But amid grave public disillusionment over five years of botched reform and political stalemate, Yushchenko appears set to drop out of the election race in the first round.
Hours before voting stopped, Al Jazeera's Neave Barker, reporting from Kiev, said voters had low faith in the fairness of the election.
"A recent poll suggested that only five per cent of the population believe this election will be free and fair and I don't think the front runners have done much to inspire confidence over the last week of campaigning.
"The two leaders, Yanukovich and prime minister Tymoshenko, have accused each other of planning to rig the election.
"But that said, the same poll indicated that the voter turnout could be as high as 75 per cent. While people may be disillusioned with the political elite, they're certainly not apathetic."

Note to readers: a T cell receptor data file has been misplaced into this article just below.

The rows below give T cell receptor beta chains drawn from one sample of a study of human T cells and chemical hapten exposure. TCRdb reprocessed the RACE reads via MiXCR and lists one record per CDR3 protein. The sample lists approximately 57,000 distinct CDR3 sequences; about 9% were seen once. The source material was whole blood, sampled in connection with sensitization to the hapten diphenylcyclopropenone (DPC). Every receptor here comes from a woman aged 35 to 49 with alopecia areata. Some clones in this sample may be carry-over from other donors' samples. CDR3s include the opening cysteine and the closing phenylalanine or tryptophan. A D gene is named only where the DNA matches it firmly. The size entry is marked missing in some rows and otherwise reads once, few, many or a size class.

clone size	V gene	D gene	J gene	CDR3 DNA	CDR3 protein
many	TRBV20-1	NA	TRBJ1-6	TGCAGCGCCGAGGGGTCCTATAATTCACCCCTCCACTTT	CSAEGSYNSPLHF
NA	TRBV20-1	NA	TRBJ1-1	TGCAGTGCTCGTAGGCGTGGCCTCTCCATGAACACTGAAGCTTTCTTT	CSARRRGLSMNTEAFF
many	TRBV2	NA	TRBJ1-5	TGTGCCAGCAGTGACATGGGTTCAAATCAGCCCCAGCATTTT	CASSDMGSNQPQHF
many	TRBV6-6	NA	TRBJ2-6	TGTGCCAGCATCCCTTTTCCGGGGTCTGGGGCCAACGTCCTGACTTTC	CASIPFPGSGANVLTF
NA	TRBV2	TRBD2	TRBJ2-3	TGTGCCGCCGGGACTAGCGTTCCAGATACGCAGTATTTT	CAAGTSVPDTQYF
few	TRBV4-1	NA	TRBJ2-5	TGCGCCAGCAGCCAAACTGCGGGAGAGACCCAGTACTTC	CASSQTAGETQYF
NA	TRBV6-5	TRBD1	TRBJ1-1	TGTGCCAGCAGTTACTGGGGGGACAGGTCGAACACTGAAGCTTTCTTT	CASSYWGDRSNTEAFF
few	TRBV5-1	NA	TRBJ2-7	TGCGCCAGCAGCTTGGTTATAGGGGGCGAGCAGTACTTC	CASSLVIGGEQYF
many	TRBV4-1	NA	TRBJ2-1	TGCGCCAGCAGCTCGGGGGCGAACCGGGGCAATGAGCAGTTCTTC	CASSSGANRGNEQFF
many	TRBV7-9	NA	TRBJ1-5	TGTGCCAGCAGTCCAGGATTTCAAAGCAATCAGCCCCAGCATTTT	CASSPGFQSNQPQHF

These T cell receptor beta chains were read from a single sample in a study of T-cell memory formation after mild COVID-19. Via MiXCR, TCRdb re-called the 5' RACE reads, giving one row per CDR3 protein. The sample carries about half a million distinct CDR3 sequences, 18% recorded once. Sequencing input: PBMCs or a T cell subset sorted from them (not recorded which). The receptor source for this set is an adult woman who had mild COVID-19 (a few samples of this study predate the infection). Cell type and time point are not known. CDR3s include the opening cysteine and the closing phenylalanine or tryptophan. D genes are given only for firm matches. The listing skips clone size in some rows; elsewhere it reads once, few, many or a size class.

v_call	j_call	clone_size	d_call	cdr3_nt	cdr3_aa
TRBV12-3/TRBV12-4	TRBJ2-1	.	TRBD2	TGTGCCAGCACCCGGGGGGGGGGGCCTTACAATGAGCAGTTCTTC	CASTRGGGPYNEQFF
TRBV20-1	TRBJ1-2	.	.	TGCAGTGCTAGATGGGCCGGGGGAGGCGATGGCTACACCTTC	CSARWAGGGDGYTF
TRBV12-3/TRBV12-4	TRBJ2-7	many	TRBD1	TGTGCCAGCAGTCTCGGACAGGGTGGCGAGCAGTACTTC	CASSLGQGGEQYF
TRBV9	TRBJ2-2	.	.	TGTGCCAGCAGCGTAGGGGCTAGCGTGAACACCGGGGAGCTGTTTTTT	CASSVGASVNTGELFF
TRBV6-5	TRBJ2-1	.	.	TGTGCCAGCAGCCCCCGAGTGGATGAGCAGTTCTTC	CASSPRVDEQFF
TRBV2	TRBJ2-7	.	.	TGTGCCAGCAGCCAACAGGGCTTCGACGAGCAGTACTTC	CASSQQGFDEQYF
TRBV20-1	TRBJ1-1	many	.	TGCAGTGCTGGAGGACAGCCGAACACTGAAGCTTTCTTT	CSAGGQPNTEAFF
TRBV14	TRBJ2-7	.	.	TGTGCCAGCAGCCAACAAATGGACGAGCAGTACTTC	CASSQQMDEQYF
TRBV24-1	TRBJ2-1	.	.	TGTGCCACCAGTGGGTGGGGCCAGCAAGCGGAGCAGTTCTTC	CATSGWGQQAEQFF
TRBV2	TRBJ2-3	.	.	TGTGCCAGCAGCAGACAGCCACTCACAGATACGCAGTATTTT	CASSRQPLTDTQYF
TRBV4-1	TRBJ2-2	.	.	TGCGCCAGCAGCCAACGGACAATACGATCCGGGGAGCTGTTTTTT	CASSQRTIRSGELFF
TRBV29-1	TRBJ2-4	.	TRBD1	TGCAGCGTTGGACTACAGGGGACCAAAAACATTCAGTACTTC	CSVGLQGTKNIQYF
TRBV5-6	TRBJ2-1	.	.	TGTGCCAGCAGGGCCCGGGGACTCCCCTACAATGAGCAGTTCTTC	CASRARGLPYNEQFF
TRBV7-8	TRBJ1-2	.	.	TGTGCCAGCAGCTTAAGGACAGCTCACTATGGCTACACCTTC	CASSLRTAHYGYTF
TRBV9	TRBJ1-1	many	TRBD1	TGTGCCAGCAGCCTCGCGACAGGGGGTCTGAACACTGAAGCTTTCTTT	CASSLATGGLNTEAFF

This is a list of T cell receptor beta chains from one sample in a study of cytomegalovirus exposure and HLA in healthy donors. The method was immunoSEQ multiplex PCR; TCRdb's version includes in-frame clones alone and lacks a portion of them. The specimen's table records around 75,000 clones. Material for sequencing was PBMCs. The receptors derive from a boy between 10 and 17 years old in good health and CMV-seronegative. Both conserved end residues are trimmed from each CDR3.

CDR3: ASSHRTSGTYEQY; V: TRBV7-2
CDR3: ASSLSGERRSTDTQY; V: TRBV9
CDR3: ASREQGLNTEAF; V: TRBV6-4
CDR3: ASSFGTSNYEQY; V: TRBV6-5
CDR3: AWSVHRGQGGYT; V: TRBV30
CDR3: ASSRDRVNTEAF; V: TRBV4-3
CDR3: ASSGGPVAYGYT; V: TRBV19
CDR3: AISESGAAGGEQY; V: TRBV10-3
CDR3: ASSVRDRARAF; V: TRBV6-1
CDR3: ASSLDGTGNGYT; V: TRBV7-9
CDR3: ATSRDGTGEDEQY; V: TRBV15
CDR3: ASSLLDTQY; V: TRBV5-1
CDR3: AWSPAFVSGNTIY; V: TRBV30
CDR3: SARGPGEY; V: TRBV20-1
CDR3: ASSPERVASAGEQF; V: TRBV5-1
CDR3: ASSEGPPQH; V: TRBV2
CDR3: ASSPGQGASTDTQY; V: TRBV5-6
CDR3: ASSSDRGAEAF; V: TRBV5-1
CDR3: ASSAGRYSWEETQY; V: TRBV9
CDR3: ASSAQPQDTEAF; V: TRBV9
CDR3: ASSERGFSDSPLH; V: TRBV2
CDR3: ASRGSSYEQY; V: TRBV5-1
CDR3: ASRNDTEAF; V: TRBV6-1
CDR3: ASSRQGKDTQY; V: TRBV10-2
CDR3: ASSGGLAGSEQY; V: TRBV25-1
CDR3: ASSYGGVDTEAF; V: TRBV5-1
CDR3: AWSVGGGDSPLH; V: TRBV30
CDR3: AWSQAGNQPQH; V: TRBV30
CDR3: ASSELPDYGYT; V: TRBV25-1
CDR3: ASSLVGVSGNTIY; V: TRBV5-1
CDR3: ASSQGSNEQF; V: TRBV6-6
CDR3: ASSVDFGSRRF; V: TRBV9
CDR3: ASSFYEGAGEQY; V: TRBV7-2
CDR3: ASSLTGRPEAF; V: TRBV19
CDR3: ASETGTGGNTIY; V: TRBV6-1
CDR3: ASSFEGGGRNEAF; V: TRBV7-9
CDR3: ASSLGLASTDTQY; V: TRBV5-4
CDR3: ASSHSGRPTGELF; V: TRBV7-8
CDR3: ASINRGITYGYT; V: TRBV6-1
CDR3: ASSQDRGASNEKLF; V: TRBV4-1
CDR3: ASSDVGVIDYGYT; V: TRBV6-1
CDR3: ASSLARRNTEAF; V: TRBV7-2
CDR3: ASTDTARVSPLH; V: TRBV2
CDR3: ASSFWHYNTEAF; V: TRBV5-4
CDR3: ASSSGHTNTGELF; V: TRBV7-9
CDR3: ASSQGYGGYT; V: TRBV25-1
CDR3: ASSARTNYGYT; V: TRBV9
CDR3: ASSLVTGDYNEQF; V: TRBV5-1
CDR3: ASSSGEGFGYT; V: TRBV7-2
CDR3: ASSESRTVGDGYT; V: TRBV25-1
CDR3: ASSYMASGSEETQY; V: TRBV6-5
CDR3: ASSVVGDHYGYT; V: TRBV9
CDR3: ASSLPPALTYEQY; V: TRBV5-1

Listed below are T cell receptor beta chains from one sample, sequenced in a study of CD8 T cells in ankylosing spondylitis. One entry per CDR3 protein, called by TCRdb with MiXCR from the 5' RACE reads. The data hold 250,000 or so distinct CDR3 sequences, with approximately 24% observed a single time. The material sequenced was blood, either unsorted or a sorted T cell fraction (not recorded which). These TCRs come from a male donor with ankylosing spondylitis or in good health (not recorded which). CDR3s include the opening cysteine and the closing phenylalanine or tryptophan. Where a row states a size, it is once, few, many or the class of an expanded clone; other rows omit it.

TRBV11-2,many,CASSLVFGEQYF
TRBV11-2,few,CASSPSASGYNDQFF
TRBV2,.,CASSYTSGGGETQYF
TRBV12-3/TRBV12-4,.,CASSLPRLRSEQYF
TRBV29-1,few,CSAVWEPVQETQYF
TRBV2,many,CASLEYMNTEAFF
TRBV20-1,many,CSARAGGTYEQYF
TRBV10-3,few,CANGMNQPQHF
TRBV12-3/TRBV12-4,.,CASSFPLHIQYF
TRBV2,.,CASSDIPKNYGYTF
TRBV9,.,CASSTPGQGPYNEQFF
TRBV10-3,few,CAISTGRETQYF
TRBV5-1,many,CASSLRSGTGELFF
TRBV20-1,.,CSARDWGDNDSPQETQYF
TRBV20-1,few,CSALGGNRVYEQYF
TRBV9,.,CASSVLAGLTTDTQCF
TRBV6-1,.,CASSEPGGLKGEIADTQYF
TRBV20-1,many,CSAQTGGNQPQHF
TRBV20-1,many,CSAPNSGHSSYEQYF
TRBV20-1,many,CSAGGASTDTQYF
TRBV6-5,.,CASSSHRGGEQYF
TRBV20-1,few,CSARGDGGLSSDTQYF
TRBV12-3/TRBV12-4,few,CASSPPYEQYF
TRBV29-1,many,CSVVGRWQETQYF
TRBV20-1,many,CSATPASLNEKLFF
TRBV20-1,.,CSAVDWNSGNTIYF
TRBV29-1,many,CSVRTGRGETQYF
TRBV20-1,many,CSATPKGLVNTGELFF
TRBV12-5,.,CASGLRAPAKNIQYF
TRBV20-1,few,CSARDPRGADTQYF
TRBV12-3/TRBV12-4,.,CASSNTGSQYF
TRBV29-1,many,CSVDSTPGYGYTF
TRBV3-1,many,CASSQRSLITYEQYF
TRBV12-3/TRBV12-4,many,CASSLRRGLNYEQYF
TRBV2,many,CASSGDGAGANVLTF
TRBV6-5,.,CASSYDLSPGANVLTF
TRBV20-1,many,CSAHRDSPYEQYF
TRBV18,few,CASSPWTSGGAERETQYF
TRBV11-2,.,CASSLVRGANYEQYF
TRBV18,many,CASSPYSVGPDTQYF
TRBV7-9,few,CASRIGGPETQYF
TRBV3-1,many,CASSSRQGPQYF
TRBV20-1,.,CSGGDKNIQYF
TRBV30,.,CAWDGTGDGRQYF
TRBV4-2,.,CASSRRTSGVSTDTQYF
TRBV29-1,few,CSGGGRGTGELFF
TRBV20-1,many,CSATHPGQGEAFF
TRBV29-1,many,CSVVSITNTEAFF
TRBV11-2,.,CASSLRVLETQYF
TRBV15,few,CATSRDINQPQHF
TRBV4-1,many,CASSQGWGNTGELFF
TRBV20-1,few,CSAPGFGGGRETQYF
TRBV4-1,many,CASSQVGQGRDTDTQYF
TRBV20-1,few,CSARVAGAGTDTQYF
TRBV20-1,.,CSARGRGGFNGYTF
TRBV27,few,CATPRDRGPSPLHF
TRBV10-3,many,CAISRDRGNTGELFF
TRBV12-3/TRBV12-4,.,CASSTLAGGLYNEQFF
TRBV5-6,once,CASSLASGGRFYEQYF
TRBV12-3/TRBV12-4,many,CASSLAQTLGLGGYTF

After a campaign that saw the main protagonists trade insults, all the main candidates spent the final hours of campaigning with appearances on Ukrainian political talk shows.
Yanukovich also held a glitzy rally in central Kiev attended by top Ukrainian pop stars.
Tymoshenko, her voice hoarse from weeks of campaigning, issued a stern warning against the perils of voting for Yanukovich, saying the country risked becoming "internationally isolated, ruled by oligarch clans and criminals".
Yanukovich replied: "What have the Orange leaders promised and not done over the last five years? They deceived the people."